You can tell it is October when we start using words like Selasphorus or Archilochus – these two mouthfuls are the genera of some of the hummingbirds that occur in North America, which could be in your yard right now. Even though mostly all of our Ruby-throated Hummingbirds have left Maine by the first week of October, you should still keep your hummingbird feeders up! We beat this drum each fall and — given the successes of last year — we are beating it again (and hopefully even louder).
This worked last year! You can read the whole story here. But the summary is: We got a call about a late hummingbird in Cape Elizabeth, which turned out to be a Ruby-throated Hummingbird (still a great record!). We shared that report and encouraged other to put their feeders up on October 16th. One member, Carole G. Jean, read that post and put her feeder back up on the 19th. On the 20th, she had a Selasphorus hummingbird visiting!
To make another long story short, we are still working out the ID of this bird. Selsaphorus hummingbirds can be very difficult to identify to species and often require a licensed bander to come catch the bird and take precise measurements. Some birds can be identified using a photograph of the spread tail feathers but only a couple blurry photos exist of this bird’s tail. The Maine Bird Records Committee is in their third and final round of voting/discussions about this bird…
Expanding our knowledge.
Along with the putative Rufous Hummingbird in Portland, there was also a Ruby-throated Hummingbird found in South Portland visiting blooming Pineapple Sage (Salvia elegans) and later supplemented with a feeder. Blowing past previously known late dates, this bird survived until December 15th, making it to ‘count week’ of the Greater Portland Christmas Bird Count (CBC) and representing the first hummingbird ever on a Maine CBC!
Let us know if you see any hummingbirds!
Shoot me an email at firstname.lastname@example.org if you see any hummingbirds still buzzing around. Even if it appears to be a Ruby-throated Hummingbird, it could actually be the western Black-chinned Hummingbird. Or perhaps it is time for another Calliope Hummingbird (the US’s smallest hummingbird) to return to Maine (there are two previous records, from Monhegan Island on 6 Oct 2005 and Blue Hill from 23 Oct – 1 Nov 2008).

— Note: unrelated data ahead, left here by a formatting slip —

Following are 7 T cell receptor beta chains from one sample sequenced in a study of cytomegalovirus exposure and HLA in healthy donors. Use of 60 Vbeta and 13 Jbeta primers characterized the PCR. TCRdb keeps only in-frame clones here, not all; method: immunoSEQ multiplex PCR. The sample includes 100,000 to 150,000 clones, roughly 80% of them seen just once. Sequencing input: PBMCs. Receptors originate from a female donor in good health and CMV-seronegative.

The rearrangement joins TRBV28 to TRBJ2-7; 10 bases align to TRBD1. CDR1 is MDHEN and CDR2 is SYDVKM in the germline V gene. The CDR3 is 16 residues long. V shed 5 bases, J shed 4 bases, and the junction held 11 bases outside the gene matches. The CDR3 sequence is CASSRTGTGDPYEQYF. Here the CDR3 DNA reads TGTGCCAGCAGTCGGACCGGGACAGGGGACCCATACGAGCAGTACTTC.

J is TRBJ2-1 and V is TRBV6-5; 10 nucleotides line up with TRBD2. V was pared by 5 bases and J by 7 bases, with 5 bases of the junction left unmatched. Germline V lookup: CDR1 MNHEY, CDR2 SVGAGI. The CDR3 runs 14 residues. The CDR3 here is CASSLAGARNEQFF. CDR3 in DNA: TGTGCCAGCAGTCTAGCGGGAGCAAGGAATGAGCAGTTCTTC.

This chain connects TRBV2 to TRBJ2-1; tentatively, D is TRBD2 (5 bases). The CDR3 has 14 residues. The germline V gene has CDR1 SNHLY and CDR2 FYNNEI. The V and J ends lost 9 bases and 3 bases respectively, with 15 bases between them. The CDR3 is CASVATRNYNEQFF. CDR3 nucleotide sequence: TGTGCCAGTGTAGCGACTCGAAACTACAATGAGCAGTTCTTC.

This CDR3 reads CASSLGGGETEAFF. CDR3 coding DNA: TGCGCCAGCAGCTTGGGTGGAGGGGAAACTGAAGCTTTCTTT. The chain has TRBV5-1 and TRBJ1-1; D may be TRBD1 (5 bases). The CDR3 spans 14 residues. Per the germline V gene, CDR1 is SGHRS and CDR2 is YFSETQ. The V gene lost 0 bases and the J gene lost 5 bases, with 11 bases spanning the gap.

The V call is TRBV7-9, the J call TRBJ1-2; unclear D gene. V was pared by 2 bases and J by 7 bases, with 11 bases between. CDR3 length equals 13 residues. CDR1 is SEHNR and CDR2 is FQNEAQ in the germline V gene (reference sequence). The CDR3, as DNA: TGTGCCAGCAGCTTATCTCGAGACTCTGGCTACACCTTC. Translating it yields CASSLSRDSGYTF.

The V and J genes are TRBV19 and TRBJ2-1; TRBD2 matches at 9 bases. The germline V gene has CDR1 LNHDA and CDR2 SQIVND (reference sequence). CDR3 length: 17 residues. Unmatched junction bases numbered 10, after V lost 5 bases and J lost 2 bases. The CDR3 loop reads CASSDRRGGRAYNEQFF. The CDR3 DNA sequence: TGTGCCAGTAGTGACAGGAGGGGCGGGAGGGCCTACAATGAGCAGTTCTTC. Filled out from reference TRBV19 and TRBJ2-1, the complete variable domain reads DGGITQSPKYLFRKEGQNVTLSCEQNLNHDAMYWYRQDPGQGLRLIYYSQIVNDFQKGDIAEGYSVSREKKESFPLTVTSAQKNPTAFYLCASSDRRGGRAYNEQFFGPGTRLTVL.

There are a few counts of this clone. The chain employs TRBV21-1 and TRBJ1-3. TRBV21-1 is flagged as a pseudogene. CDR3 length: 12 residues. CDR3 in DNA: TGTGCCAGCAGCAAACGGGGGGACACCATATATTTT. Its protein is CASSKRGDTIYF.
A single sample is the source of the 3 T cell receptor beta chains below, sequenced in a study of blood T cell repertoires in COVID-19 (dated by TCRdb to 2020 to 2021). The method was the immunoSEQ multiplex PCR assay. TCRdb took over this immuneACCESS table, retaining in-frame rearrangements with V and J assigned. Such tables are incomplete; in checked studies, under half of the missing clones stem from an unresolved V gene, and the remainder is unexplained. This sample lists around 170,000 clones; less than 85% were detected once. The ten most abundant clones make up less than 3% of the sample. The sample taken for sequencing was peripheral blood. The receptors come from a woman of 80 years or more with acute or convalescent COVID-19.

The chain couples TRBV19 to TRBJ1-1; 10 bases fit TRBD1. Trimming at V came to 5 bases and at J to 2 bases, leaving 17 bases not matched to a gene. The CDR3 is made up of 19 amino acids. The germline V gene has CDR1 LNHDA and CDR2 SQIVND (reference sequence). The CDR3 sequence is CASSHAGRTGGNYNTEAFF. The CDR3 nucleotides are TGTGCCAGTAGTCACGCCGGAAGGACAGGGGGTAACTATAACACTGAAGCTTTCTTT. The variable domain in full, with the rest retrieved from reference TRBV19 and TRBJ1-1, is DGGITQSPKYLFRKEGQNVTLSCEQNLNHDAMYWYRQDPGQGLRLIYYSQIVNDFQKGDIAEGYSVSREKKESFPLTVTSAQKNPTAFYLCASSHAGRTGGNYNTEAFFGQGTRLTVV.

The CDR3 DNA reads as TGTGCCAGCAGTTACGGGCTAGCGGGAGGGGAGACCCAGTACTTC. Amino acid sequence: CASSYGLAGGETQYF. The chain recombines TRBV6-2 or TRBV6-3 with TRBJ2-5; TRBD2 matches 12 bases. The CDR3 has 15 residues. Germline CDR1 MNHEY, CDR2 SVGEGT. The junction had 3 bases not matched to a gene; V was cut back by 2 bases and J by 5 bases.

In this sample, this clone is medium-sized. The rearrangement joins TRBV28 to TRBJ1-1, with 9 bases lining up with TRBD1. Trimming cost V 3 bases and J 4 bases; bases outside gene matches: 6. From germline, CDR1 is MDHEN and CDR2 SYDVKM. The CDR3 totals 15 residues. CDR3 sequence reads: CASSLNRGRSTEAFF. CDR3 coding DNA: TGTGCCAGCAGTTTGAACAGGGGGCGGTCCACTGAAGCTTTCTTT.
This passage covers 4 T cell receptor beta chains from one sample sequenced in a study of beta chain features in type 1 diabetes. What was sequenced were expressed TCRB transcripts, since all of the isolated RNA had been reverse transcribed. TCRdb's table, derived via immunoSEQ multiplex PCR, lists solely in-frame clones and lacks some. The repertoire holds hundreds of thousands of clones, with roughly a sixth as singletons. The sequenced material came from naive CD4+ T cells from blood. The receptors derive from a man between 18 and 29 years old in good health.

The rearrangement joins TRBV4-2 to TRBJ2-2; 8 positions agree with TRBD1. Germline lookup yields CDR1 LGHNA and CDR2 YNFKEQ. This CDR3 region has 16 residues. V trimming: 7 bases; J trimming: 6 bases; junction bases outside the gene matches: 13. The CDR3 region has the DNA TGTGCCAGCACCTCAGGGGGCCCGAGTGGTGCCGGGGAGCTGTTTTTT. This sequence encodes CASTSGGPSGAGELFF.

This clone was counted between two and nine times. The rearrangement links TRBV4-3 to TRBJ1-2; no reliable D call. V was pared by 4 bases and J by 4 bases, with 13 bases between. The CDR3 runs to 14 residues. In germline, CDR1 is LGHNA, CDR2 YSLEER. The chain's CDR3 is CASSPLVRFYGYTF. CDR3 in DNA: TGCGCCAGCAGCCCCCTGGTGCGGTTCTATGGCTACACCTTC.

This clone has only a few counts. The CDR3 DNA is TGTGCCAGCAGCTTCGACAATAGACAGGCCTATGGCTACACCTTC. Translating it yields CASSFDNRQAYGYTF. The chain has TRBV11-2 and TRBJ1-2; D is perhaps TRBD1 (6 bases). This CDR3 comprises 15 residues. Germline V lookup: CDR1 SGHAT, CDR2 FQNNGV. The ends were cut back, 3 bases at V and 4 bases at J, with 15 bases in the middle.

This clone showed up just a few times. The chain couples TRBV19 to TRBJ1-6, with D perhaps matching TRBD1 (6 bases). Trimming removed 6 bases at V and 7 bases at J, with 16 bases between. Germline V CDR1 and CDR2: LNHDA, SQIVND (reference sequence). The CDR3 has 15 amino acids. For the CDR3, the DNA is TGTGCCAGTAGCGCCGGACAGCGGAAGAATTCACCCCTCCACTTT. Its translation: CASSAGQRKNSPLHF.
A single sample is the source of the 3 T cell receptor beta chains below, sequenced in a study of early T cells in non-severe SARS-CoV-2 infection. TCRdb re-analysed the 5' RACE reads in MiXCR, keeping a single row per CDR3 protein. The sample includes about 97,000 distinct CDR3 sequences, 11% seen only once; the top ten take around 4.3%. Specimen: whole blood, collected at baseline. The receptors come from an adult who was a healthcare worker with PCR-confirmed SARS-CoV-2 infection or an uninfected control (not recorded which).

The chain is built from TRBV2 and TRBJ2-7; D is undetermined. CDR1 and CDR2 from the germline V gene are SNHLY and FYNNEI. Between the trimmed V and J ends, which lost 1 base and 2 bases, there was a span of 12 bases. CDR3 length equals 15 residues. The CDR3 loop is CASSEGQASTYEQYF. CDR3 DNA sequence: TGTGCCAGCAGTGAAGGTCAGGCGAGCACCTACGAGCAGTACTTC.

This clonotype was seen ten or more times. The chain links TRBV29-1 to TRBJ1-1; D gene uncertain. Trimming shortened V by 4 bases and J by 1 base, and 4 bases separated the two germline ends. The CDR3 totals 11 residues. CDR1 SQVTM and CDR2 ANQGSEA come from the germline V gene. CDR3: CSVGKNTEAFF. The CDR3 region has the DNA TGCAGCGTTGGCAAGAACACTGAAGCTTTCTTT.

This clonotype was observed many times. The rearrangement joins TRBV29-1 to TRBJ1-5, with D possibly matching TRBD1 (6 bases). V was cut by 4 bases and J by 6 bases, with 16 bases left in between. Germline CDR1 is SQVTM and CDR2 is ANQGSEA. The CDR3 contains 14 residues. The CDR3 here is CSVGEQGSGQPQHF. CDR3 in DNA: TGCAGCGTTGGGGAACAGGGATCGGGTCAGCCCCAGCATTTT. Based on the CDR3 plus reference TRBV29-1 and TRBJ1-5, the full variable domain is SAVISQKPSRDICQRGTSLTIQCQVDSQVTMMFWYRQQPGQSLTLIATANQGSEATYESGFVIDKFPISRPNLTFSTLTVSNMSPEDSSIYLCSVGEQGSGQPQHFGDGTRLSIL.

And here are a few FAQs we receive about feeding hummingbirds:
Does this keep them from migrating?
No. If anything, it probably helps. More important than food in hummingbird migration timing is the change in photoperiod. As days get shorter, hummingbirds are ‘cued’ that it is time to migrate south. Food is too variable a migratory prompt for hummingbirds, but they need an abundance of it to bulk up before making their long journeys. By putting feeders up late in the fall, you could be giving these late or vagrant hummingbirds a boost of food that they need before they can make the next jump in their migration.
Can I use raw sugar or honey instead of white sugar?
No. Use a mixture of four parts water to one part plain white sugar. From this great Audubon article Turn Your Yard Into A Hummingbird Spectacular:
“…never use honey, which promotes dangerous fungal growth, molasses, or brown, raw, or organic sugar, which contain levels of iron that could be lethal. Plain white sugar perfectly mimics the chemical composition of natural nectar; don’t waste money on commercial mixes. It’s not necessary to boil the water, but keep any extra nectar refrigerated, and empty the feeder every few days, more often in hot weather. Never use red dye; nectar is naturally clear, and the coloring could be harmful.”
Give those feeders a good scrubbing, fill them up, hang them outside, and let us know if you see anything!